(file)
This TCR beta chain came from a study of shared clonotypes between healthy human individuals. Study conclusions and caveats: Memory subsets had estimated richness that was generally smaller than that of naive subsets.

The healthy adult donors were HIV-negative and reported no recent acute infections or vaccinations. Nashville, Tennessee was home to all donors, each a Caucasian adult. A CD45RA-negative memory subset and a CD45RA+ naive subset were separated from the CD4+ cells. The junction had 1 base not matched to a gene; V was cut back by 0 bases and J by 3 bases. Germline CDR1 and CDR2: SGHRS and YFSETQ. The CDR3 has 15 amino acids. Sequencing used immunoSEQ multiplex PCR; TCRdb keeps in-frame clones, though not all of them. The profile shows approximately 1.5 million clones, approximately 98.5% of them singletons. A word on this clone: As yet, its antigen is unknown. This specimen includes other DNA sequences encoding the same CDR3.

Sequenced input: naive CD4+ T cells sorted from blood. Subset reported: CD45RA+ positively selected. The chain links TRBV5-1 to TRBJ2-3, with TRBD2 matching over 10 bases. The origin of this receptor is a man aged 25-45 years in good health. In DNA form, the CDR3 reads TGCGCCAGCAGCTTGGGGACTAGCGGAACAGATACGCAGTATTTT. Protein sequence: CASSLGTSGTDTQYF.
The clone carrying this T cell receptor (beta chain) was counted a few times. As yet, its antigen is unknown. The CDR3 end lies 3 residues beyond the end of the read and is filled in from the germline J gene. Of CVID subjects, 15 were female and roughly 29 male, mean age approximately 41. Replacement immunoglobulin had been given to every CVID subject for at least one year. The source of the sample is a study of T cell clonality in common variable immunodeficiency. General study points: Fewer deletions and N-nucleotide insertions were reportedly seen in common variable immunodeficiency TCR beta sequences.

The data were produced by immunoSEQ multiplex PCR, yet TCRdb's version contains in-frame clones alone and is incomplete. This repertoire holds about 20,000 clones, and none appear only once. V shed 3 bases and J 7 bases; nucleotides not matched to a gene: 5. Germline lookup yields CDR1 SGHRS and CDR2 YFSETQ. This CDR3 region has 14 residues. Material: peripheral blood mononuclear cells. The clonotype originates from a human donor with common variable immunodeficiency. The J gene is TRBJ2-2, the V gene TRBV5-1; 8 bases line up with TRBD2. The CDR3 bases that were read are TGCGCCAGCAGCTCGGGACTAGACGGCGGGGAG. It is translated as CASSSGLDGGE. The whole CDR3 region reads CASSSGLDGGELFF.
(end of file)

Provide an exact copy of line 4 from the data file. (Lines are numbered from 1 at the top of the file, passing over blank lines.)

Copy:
The clone carrying this T cell receptor (beta chain) was counted a few times. As yet, its antigen is unknown. The CDR3 end lies 3 residues beyond the end of the read and is filled in from the germline J gene. Of CVID subjects, 15 were female and roughly 29 male, mean age approximately 41. Replacement immunoglobulin had been given to every CVID subject for at least one year. The source of the sample is a study of T cell clonality in common variable immunodeficiency. General study points: Fewer deletions and N-nucleotide insertions were reportedly seen in common variable immunodeficiency TCR beta sequences.